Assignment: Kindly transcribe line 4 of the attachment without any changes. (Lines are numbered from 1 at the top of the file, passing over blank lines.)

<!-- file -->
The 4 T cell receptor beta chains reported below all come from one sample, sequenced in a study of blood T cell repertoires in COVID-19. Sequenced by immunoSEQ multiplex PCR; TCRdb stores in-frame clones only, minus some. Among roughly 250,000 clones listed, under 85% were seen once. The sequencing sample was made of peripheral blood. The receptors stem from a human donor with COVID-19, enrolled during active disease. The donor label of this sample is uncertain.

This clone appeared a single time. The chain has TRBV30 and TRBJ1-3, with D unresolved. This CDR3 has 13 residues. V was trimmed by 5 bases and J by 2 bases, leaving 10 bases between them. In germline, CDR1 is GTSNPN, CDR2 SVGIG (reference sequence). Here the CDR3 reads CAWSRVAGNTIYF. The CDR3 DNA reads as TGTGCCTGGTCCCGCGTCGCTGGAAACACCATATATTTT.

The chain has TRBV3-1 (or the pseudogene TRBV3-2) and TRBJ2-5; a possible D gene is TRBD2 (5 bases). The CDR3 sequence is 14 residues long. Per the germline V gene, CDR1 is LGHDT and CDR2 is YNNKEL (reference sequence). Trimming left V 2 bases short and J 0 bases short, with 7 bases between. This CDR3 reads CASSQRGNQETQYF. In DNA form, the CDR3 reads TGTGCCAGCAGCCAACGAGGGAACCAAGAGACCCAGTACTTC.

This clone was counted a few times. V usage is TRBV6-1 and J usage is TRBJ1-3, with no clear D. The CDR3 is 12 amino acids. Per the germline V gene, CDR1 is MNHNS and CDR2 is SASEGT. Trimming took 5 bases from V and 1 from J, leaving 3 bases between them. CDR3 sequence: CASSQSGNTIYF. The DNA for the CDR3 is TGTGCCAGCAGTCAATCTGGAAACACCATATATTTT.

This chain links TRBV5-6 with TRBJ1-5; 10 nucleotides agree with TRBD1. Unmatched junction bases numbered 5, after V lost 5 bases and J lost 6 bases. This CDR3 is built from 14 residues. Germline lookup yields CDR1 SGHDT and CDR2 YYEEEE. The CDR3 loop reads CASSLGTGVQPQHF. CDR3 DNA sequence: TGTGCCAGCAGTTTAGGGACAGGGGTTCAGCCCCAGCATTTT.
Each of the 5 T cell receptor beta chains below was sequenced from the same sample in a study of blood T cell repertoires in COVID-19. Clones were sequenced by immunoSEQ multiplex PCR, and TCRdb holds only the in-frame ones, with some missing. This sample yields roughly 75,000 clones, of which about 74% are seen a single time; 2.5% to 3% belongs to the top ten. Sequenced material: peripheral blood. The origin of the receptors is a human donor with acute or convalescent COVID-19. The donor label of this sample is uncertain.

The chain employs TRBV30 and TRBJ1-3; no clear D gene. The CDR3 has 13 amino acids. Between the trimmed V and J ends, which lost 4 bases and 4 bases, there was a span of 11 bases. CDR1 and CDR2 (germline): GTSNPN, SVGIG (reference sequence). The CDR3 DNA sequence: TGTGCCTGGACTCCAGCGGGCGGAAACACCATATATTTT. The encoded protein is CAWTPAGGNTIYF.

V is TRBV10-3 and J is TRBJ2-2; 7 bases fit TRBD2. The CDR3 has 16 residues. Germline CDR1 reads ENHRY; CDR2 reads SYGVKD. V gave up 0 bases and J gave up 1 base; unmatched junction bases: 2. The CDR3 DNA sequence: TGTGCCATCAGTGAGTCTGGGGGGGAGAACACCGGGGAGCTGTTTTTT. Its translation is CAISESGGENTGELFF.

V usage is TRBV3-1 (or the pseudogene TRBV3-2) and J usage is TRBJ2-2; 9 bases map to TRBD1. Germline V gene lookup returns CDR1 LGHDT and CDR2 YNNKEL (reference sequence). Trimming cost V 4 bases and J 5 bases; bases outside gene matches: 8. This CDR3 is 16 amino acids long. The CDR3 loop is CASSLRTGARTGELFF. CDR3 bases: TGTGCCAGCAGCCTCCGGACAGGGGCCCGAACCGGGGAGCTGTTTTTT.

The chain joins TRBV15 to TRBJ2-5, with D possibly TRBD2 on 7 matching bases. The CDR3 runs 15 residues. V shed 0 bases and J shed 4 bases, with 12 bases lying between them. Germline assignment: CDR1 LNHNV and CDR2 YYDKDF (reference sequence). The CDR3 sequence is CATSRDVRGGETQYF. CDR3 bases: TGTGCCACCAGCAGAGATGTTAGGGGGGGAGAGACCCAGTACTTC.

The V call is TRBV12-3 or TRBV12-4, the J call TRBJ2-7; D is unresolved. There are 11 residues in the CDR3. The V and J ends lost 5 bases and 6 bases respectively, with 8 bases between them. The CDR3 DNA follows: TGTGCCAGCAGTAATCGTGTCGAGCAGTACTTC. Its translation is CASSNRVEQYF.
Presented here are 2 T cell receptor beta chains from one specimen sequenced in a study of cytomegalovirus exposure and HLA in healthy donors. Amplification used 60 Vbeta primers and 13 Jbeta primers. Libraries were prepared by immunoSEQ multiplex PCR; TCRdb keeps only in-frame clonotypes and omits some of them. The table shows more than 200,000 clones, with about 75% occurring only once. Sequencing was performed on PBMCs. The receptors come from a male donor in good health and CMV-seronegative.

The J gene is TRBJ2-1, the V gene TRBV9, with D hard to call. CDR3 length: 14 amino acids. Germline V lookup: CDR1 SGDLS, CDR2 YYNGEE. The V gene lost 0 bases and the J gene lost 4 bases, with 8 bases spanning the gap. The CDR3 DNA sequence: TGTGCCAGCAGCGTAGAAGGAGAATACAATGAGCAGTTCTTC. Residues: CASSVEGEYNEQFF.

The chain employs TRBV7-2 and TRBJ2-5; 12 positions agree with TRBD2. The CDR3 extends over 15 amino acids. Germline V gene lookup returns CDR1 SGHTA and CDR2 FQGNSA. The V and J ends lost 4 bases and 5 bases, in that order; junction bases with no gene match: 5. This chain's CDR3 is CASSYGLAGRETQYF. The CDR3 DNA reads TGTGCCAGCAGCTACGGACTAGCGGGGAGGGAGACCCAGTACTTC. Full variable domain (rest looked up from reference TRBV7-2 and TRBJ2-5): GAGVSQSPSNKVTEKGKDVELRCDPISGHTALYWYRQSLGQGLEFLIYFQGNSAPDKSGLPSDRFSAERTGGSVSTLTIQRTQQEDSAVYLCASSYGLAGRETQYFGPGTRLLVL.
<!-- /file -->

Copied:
This clone was counted a few times. V usage is TRBV6-1 and J usage is TRBJ1-3, with no clear D. The CDR3 is 12 amino acids. Per the germline V gene, CDR1 is MNHNS and CDR2 is SASEGT. Trimming took 5 bases from V and 1 from J, leaving 3 bases between them. CDR3 sequence: CASSQSGNTIYF. The DNA for the CDR3 is TGTGCCAGCAGTCAATCTGGAAACACCATATATTTT.